flown against most targets. The "whole philosophy of what a sortie
is has changed ... because of technology," said Dwyer. When Nimitz
was designed, carrier air wings included A-4s, A-6s, A-7s, F-4s, and F-8s.
Multiple sorties were then launched to release large numbers of usually
unguided munitions against single targets. Since the 1991 Persian Gulf
War, the strike platforms in the typical carrier air wing have evolved
and now are based on the F/A-18 Hornet series of tactical aircraft. The
ordnance delivered by the airplanes also has changed, and now includes
larger numbers of precision-guided munitions, such as the GPS-assisted
Joint Direct-Attack Munitions series and various laser-guided bombs. Therefore,
aircraft involved in Operation Enduring Freedom, over Afghanistan, and
Operation Iraqi Freedom often engaged multiple targets.
As CVN 21 gets underway, new aircraft will enter the fleet equipped with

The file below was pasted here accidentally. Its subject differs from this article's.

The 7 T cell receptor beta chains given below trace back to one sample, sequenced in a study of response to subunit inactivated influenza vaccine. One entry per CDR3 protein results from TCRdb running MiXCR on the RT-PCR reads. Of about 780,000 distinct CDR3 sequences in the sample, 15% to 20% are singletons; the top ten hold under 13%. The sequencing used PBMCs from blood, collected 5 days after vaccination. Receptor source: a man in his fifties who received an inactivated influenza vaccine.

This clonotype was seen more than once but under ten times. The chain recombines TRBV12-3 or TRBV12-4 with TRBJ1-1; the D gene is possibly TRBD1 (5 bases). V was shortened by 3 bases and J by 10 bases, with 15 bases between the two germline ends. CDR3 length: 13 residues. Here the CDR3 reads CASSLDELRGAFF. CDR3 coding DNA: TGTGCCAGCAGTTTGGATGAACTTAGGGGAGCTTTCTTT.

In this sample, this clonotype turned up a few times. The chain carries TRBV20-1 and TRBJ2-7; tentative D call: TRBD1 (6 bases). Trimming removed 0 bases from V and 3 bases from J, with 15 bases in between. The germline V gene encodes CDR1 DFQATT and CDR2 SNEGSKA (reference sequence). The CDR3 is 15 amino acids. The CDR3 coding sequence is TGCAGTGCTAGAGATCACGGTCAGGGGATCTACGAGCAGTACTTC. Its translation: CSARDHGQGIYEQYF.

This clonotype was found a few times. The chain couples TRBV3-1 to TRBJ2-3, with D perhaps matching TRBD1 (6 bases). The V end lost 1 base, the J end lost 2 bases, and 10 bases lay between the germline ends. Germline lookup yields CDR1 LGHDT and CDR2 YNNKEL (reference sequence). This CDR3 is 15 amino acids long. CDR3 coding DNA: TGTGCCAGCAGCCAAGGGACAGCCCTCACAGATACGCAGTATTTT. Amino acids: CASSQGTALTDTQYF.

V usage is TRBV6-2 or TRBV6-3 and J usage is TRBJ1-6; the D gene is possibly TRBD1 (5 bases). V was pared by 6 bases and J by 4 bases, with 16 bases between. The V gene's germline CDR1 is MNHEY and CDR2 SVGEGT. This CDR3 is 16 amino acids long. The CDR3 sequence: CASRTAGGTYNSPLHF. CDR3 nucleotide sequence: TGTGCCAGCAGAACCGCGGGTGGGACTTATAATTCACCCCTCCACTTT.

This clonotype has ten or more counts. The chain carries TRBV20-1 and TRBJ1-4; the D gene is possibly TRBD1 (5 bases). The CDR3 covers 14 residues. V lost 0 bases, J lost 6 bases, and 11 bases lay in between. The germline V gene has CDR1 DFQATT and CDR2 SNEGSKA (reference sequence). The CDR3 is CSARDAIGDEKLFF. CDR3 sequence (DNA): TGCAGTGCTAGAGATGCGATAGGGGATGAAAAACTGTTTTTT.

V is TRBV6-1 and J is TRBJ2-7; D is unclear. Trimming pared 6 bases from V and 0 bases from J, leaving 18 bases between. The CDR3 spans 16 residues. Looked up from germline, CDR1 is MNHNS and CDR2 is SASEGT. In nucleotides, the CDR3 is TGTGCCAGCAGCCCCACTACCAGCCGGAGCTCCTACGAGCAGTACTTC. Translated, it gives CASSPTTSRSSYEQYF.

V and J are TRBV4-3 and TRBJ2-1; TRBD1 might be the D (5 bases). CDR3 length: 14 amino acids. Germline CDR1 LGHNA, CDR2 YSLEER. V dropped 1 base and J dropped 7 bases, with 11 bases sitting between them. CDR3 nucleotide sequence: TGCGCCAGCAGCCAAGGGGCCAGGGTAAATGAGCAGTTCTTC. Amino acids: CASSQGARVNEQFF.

advanced maintenance diagnostics capabilities. Maintenance systems aboard
ship will be more sophisticated, mirroring some of the computer and datalink
capabilities in warfare systems centers. For example, the Lockheed Martin
F-35 Joint Strike Fighter, which enters naval service after 2010, will
send data messages to the vessel, giving maintenance specialists an indication
of what repairs are needed before the aircraft lands on deck.
"This will really help sortie generation rates," Dwyer said.
More advanced systems also are expected to enter fleet service after
the end of the decade, such as the joint Unmanned Combat Air Vehicle (UCAV)
program. The command-and-control and support requirements for a mixed
air wing of manned and unmanned aircraft aboard would also demand greater
flexibility in the CVN 21 design.
The first of the CVN 21 class of aircraft carriers will be in service
in the fleet until 2064, Dwyer said. In 1965, when the Nimitz was designed,
"could I have ever imagined 2064? The rest of the class goes on after
that, into the 22nd century. So ... we need to be flexible. We have learned
that now." *
Hunter Keeter is a reporter for Defense Daily, a newsletter based in